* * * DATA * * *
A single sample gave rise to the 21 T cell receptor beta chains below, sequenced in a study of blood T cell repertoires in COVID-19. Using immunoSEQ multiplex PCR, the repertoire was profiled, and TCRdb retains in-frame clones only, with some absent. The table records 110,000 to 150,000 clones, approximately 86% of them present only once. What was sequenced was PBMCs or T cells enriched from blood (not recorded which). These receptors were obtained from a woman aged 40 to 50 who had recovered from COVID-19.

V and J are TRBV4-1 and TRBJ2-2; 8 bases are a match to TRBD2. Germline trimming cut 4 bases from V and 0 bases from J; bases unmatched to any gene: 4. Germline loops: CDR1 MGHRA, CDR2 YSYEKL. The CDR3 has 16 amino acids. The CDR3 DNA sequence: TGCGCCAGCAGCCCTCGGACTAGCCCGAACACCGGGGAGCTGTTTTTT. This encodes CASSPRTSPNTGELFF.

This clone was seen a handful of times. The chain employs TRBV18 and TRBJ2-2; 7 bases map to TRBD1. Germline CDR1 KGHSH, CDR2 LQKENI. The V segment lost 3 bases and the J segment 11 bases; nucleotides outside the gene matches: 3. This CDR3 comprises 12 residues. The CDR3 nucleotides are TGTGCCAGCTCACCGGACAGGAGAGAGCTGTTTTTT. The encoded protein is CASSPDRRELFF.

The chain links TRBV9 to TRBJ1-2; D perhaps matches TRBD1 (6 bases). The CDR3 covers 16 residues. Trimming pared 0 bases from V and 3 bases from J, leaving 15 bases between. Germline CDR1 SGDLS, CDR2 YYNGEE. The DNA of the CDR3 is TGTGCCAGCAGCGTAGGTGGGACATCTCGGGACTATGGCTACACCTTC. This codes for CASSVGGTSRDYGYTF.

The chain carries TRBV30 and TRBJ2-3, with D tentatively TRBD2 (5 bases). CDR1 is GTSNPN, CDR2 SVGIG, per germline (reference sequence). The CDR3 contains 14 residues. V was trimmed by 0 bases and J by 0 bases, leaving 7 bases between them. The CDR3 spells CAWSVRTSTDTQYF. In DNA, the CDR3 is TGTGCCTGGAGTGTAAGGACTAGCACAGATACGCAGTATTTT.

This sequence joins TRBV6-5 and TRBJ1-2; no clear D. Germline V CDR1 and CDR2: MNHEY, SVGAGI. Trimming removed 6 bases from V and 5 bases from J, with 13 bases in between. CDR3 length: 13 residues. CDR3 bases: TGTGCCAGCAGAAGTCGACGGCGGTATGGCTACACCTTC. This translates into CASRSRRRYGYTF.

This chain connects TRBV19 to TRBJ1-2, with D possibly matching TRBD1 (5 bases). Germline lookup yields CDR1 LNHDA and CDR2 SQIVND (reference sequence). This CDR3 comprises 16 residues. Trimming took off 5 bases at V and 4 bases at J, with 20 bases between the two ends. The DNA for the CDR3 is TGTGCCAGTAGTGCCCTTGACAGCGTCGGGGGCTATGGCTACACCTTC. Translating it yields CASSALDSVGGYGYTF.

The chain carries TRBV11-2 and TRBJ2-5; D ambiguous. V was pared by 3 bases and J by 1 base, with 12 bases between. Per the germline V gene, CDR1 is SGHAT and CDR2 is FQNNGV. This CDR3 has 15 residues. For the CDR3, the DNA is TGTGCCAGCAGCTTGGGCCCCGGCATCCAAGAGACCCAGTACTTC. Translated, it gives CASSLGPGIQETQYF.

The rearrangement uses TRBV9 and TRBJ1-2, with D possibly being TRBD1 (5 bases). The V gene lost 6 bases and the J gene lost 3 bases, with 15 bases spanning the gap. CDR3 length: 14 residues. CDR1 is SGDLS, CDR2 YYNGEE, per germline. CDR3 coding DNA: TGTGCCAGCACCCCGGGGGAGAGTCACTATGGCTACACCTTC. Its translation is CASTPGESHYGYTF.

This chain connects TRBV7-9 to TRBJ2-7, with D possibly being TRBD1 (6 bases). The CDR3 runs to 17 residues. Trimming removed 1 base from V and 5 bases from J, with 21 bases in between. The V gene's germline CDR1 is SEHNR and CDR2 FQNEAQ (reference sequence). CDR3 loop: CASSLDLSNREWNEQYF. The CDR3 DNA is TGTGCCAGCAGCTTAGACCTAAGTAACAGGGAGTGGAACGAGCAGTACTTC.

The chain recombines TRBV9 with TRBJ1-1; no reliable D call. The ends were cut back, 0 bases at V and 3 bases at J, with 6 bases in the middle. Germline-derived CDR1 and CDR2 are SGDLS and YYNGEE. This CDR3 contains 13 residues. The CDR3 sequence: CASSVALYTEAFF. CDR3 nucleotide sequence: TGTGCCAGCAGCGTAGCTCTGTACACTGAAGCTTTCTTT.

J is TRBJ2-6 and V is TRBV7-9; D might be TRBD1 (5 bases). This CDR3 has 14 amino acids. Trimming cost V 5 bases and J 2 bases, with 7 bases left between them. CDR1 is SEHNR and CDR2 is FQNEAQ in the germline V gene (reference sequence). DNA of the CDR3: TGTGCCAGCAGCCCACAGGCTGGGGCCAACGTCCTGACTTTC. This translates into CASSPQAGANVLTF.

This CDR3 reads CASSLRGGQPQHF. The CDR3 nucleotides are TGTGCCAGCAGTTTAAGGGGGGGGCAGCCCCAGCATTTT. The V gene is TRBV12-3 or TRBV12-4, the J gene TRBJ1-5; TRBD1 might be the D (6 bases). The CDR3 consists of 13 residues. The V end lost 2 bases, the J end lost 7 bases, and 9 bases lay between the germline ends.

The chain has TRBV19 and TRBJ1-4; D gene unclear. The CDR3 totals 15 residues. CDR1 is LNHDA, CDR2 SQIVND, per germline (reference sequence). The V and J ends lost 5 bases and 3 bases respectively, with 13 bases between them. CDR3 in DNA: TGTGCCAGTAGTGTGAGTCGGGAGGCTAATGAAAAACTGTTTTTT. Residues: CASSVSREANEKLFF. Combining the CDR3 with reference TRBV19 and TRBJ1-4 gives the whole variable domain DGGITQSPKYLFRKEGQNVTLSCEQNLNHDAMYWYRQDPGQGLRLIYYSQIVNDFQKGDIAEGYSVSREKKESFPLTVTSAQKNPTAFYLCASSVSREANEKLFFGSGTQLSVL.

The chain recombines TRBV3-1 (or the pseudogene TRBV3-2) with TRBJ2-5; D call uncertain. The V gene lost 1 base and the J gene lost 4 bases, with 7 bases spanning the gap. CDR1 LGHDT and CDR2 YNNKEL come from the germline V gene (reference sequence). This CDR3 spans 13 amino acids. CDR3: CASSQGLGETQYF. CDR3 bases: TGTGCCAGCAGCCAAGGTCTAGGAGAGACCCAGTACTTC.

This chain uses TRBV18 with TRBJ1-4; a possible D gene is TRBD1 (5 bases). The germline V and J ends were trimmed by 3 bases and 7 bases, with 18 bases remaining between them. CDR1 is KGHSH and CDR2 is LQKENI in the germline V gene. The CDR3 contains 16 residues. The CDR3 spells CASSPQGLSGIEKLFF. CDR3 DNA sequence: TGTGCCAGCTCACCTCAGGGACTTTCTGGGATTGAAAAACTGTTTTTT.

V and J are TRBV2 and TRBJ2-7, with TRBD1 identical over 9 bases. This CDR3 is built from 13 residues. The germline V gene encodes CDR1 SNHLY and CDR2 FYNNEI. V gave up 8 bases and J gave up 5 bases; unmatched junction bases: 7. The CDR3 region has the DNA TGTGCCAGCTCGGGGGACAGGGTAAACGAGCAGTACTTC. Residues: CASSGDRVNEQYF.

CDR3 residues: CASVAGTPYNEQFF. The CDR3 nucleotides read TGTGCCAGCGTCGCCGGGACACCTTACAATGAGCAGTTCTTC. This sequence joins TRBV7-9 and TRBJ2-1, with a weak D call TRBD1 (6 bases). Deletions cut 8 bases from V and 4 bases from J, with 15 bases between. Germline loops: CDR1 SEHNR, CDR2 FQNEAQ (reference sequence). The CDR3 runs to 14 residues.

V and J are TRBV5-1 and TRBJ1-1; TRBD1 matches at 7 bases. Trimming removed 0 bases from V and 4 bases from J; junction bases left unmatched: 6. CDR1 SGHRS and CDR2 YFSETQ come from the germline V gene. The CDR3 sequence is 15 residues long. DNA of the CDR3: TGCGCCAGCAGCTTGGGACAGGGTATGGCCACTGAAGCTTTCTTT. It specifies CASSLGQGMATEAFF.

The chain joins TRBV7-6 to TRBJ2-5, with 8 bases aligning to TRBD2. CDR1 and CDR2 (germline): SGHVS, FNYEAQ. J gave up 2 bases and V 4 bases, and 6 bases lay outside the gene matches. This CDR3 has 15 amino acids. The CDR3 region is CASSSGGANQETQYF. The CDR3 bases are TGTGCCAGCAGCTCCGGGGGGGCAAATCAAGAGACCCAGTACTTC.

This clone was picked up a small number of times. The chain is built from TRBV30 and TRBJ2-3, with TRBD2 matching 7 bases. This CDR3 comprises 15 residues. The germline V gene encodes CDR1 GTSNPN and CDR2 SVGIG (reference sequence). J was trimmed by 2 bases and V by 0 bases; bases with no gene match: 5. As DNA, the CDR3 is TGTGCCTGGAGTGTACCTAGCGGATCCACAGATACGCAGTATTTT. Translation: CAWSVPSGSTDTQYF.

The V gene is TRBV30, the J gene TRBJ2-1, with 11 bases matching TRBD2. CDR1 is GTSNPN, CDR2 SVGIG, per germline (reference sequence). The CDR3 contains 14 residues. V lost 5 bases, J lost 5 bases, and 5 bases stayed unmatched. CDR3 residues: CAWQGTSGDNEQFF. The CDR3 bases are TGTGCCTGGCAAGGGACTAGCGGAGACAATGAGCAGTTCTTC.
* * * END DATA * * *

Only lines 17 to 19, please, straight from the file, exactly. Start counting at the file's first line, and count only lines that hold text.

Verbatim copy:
V and J are TRBV2 and TRBJ2-7, with TRBD1 identical over 9 bases. This CDR3 is built from 13 residues. The germline V gene encodes CDR1 SNHLY and CDR2 FYNNEI. V gave up 8 bases and J gave up 5 bases; unmatched junction bases: 7. The CDR3 region has the DNA TGTGCCAGCTCGGGGGACAGGGTAAACGAGCAGTACTTC. Residues: CASSGDRVNEQYF.

CDR3 residues: CASVAGTPYNEQFF. The CDR3 nucleotides read TGTGCCAGCGTCGCCGGGACACCTTACAATGAGCAGTTCTTC. This sequence joins TRBV7-9 and TRBJ2-1, with a weak D call TRBD1 (6 bases). Deletions cut 8 bases from V and 4 bases from J, with 15 bases between. Germline loops: CDR1 SEHNR, CDR2 FQNEAQ (reference sequence). The CDR3 runs to 14 residues.

V and J are TRBV5-1 and TRBJ1-1; TRBD1 matches at 7 bases. Trimming removed 0 bases from V and 4 bases from J; junction bases left unmatched: 6. CDR1 SGHRS and CDR2 YFSETQ come from the germline V gene. The CDR3 sequence is 15 residues long. DNA of the CDR3: TGCGCCAGCAGCTTGGGACAGGGTATGGCCACTGAAGCTTTCTTT. It specifies CASSLGQGMATEAFF.